The Internet Doesn't Mean You Don't Have To Write Thank You Notes

The internet has changed the rules for a lot of things: dating, buying groceries, ordering takeout, etc. to the power of 10. But it hasn't changed basic manners. Meaning, you still have to write thank you notes.

A Facebook post or a Twitter @reply is not a sufficient acknowledgment of thanks. Neither is an Instagram post. Here's a series of great examples of what not to do, courtesy the great Kim Kardashian:

The Internet Doesn't Mean You Don't Have To Write Thank You Notes

Okay Kim, wow, nice gift. Cute Kenzo sweatshirt. Do they make it in my size? I'm sure Nori will love it. But an Instagram post with an X Pro II tint does not a proper thank you make. You should write a note addressed directly to the gift-giver. Even a thank you email would suffice. In fact, the internet makes the hand-written expression of gratitude all the more meaningful. People almost never write them, and they almost always should.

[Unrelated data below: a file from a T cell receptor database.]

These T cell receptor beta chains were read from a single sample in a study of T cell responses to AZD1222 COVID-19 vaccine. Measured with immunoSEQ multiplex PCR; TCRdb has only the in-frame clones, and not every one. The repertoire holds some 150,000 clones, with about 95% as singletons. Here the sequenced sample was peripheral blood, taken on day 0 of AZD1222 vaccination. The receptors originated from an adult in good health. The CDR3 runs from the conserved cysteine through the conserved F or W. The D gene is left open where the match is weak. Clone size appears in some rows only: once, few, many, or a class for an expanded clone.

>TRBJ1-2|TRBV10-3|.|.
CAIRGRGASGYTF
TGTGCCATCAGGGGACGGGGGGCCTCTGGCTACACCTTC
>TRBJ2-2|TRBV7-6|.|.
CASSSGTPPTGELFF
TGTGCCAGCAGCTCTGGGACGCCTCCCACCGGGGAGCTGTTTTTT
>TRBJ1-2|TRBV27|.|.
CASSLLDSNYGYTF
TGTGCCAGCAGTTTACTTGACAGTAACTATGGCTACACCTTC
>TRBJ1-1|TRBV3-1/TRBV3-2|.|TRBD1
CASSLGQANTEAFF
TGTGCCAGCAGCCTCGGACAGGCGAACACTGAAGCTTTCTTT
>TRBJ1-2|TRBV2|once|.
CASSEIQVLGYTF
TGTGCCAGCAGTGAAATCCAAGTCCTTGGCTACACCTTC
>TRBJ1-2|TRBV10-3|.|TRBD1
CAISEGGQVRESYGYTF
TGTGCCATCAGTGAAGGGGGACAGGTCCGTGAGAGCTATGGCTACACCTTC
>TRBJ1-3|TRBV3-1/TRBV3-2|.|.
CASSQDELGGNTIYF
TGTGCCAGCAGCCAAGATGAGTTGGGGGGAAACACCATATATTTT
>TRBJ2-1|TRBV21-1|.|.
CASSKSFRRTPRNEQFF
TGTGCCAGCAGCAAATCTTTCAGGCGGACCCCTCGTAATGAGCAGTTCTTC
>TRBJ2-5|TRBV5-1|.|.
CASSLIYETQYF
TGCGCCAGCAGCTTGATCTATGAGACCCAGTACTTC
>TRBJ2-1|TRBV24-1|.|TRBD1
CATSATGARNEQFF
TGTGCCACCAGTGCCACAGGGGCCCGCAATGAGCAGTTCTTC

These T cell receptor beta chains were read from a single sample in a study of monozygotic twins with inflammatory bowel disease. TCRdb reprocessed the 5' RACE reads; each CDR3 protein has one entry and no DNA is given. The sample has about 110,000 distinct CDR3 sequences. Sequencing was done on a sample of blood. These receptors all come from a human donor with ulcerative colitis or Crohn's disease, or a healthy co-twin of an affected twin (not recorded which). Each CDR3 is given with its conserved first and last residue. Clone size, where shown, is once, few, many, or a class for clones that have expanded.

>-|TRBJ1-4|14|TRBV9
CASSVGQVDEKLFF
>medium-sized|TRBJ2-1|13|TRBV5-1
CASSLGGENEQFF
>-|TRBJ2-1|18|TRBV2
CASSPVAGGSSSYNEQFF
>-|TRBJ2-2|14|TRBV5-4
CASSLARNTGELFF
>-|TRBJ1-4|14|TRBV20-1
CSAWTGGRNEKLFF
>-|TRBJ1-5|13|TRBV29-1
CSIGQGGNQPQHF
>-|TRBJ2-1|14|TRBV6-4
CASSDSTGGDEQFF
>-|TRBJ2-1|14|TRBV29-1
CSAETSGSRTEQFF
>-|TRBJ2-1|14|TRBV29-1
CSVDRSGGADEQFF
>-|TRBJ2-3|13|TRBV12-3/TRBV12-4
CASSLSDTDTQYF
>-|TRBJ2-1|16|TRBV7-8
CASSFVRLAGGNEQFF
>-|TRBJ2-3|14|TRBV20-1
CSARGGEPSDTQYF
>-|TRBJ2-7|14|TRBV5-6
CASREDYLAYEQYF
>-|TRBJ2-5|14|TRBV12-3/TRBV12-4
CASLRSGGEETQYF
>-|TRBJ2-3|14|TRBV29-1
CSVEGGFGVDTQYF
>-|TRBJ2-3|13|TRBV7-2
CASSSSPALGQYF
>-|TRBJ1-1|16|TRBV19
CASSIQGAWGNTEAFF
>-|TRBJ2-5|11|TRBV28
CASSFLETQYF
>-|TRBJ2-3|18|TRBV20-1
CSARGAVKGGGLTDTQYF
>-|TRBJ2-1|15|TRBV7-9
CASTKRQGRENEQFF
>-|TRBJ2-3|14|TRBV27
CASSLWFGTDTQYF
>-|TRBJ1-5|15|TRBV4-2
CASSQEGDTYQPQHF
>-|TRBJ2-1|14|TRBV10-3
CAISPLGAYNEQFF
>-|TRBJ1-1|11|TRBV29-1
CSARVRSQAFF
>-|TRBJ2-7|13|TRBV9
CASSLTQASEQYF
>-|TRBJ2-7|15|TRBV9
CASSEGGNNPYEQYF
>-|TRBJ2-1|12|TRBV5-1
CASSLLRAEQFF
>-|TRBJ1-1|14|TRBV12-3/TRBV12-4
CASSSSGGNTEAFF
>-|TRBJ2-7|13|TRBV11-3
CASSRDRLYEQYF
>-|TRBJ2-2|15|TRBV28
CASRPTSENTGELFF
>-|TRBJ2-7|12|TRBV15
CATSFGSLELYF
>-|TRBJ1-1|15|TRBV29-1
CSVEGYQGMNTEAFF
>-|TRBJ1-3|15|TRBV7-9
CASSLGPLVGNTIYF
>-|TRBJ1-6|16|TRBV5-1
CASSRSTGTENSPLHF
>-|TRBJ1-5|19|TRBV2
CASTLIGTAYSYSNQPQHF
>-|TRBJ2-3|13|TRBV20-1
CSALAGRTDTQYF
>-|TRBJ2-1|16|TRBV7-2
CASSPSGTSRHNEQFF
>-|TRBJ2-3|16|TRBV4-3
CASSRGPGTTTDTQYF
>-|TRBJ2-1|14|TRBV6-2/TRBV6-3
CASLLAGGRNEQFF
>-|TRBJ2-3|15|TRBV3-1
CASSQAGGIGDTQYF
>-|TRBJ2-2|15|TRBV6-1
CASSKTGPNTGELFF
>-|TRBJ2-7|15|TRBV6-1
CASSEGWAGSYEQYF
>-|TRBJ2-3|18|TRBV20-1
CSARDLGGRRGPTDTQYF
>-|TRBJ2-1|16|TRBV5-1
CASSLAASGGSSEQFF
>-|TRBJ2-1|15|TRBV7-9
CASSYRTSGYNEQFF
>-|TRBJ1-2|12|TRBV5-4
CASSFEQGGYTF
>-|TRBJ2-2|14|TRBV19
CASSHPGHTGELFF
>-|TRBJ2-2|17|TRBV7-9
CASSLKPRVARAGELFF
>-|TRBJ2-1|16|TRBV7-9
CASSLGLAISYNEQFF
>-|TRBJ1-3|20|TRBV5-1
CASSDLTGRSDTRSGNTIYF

The Internet Doesn't Mean You Don't Have To Write Thank You Notes

I know this is a tough pill to swallow, but do not follow the example set by Kim K when it comes to both sex tapes and general etiquette. It's not the sentiment that's the problem, or even the act itself. I often tweet or Facebook about a gift someone has given me. Hey look I made a pie from that cookbook you gave me. But that's only after the thank you note has been posted. The social media acknowledgment is an add-on, not a thanks unto itself.

The Internet Doesn't Mean You Don't Have To Write Thank You Notes

I'm not your mother, but listen to me like I am for a sec. You may not like writing thank you notes, but you have to do it. Someone was thoughtful enough to give you a gift? Send them a little note. Otherwise, you are an ingrate. It doesn't even have to be long. So next time someone gives you a present or does something nice to you, pull out a pen, and pop a note in the mail.

FYI you will need a stamp [/stamp/, noun: a small adhesive piece of paper stuck to something to show that an amount of money has been paid, in particular a postage stamp].